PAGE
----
Spray-on bedliners are becoming increasingly popular among truck customers as well as
a profit centre for dealers
For dealers, the ability to understand a particular customer’s needs and wants, includes not only the vehicle and options but also accessories. Furthermore, it also represents an opportunity for additional business through the F&I department as well as a chance to provide the customer with features that add practicality and also exclusivity.
When it comes to trucks, such items often include tonneau covers, side steps, bug deflectors and of course bedliners. In fact, the latter have become so popular with truck buyers, it almost seems a pickup isn’t complete without one. And increasingly, truck dealers are understanding the benefits of going with spray-on linings as opposed to drop in units.
“In Canada in particular,” there are advantages of utilizing a spray-on liner,” says Pierre Gagnon, a Timmins, Ont. native who is CEO of Rhino Linings, a leading manufacturer of spray-in truck bed liners.
“The essential issue with a drop in bedliner is that it creates a moisture trap between the liner and the steel bed of the truck. Combined with salted winter roads and rain, the bed starts to rust, causing holes to eventually appear. With a spray-on liner, it conforms directly to the surface of the bed, so there is no gap between the coating and the bed itself.” Additionally, because the material can stretch as much as 200 per cent or more, spray-on bedliners aren’t prone to cracking like their drop-in plastic counterparts.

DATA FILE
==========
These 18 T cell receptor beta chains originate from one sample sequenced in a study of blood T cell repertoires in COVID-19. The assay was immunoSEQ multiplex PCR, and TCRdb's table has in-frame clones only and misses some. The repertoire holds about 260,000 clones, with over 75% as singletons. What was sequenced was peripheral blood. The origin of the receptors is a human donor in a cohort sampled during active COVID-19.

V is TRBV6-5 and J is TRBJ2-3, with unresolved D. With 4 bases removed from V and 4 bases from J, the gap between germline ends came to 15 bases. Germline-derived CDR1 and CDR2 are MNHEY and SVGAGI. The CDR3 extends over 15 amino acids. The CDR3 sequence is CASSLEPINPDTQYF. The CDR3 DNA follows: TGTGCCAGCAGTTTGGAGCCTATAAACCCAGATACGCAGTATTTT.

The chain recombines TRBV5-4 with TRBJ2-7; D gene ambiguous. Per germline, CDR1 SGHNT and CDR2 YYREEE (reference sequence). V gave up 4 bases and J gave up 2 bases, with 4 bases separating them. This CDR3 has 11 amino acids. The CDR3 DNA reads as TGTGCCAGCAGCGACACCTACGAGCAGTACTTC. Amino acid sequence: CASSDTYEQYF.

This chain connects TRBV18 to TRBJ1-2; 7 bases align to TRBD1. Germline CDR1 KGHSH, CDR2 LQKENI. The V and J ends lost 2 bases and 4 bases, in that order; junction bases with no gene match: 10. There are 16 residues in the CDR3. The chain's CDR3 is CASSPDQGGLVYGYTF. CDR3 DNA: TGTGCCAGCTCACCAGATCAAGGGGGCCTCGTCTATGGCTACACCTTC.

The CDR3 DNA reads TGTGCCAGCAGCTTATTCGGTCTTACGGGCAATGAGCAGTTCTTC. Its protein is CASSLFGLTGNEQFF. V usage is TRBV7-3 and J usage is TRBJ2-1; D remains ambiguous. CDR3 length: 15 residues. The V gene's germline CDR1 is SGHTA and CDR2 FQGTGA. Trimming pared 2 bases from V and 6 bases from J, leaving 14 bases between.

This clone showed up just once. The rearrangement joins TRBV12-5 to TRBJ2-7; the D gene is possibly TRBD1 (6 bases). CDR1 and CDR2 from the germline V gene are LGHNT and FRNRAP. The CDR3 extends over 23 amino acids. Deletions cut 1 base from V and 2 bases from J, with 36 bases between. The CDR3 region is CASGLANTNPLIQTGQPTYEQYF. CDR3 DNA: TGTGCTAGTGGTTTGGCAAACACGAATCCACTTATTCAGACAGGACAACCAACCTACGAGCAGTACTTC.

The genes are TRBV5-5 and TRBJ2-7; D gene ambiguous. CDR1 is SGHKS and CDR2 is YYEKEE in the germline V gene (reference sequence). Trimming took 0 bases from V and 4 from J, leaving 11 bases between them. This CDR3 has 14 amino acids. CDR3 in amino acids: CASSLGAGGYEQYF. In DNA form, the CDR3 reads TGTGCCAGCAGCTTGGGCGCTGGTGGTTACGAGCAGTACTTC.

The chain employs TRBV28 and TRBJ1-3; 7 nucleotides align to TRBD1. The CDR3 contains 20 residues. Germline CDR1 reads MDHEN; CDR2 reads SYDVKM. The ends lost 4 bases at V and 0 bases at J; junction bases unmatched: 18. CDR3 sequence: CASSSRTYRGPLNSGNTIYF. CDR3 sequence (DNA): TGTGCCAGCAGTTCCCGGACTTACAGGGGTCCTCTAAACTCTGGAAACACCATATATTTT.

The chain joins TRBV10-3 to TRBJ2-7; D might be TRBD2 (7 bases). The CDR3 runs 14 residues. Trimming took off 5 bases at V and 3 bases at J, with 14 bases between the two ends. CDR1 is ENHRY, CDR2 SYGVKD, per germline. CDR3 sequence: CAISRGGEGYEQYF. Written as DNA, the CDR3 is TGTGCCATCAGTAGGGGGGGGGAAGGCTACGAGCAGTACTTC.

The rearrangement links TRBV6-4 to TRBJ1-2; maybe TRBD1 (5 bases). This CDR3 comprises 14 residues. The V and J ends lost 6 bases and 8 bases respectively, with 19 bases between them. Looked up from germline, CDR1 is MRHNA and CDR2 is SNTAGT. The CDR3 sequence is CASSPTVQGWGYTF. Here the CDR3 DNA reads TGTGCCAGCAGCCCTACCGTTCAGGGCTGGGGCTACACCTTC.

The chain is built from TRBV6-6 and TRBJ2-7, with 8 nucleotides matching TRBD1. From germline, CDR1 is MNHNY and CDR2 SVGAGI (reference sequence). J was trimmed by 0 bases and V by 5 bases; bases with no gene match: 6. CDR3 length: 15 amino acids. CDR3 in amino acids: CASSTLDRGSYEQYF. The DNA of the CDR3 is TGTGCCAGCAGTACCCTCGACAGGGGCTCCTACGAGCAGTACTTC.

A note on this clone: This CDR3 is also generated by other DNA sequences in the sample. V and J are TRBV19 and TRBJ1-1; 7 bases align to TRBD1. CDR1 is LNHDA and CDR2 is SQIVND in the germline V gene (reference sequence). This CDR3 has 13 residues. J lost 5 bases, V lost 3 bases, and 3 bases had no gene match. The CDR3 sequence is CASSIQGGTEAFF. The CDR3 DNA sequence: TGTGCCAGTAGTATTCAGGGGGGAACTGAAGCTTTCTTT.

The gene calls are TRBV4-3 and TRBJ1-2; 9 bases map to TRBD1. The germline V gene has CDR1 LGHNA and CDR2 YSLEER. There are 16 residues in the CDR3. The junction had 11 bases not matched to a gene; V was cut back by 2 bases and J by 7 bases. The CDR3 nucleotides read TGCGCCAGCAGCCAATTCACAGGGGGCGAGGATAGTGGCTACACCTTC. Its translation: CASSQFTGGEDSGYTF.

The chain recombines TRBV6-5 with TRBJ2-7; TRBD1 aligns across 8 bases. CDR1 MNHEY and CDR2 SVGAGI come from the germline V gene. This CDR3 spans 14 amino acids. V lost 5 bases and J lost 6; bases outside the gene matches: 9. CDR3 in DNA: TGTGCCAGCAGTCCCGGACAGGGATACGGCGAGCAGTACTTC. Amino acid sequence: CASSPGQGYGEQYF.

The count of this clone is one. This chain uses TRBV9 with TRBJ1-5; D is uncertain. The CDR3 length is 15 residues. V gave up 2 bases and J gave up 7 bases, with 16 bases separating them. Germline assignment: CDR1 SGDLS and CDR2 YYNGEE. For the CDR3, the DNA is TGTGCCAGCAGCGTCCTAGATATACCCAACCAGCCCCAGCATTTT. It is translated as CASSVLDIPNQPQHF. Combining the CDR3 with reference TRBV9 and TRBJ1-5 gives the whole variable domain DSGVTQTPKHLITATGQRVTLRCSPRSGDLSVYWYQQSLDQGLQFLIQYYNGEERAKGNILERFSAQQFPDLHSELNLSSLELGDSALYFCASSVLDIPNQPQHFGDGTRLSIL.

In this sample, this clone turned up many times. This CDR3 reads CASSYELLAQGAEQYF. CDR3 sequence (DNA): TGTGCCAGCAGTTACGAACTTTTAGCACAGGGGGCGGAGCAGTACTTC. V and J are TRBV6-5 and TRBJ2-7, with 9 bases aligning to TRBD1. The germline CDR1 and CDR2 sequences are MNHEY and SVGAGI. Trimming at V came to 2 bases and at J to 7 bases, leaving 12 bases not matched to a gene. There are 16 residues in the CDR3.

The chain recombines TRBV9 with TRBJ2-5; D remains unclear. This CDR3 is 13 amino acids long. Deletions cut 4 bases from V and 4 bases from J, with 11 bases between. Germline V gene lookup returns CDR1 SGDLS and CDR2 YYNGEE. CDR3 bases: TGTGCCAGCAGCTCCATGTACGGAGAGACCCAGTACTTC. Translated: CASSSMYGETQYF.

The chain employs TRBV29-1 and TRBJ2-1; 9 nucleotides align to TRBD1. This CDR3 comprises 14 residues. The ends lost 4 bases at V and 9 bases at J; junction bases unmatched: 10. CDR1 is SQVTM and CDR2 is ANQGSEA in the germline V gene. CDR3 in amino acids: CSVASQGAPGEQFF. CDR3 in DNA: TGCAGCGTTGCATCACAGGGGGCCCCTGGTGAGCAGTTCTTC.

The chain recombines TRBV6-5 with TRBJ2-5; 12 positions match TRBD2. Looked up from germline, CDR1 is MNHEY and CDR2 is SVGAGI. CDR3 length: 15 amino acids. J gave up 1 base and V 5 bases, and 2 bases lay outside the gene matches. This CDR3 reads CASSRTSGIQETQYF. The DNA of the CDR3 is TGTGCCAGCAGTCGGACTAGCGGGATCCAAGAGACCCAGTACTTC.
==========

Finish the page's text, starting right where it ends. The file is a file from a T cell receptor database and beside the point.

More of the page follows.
Rhino Linings, which has been in the U.S. since 1988 and in Canada for the last decade, was the brainchild of Mike Lewis who originally saw an opportunity for flexible, durable material to protect conveyor belts on mining equipment in his native South Africa. Today, in North America, spray-on liners account for more than half of all bed lining installations in pickups, something that hasn’t gone unnoticed among dealers.
In Canada, Rhino Linings has developed relationships with large truck dealers, including Hickman Group in N.L., Capital Group in Sask., and Jack Carter in Calgary, Alta. to the point that they apply the spray-on coatings in-house. “It’s good for high volume truck dealers that recognize the profit potential of bringing the product in-house,” says Gagnon. “Not only does it help bolster their F&I portfolio, but they also have full control over the application process, ensuring consistent quality standards.” For dealers interested in this approach, Rhino Linings is able to supply the polyurethane, equipment and the training required to use it.
Even for dealers who might not be able to justify the expense of bringing the process in house, Rhino Linings has a network of applicators across Canada that can spray the product for them, while close proximity to the company’s own warehouses ensures quick turnaround. “Many dealers and their customers,” are often under time constraints, so it pays to be able to supply the product and have it installed as quickly as possible,” says Gagnon. He’s absolutely right.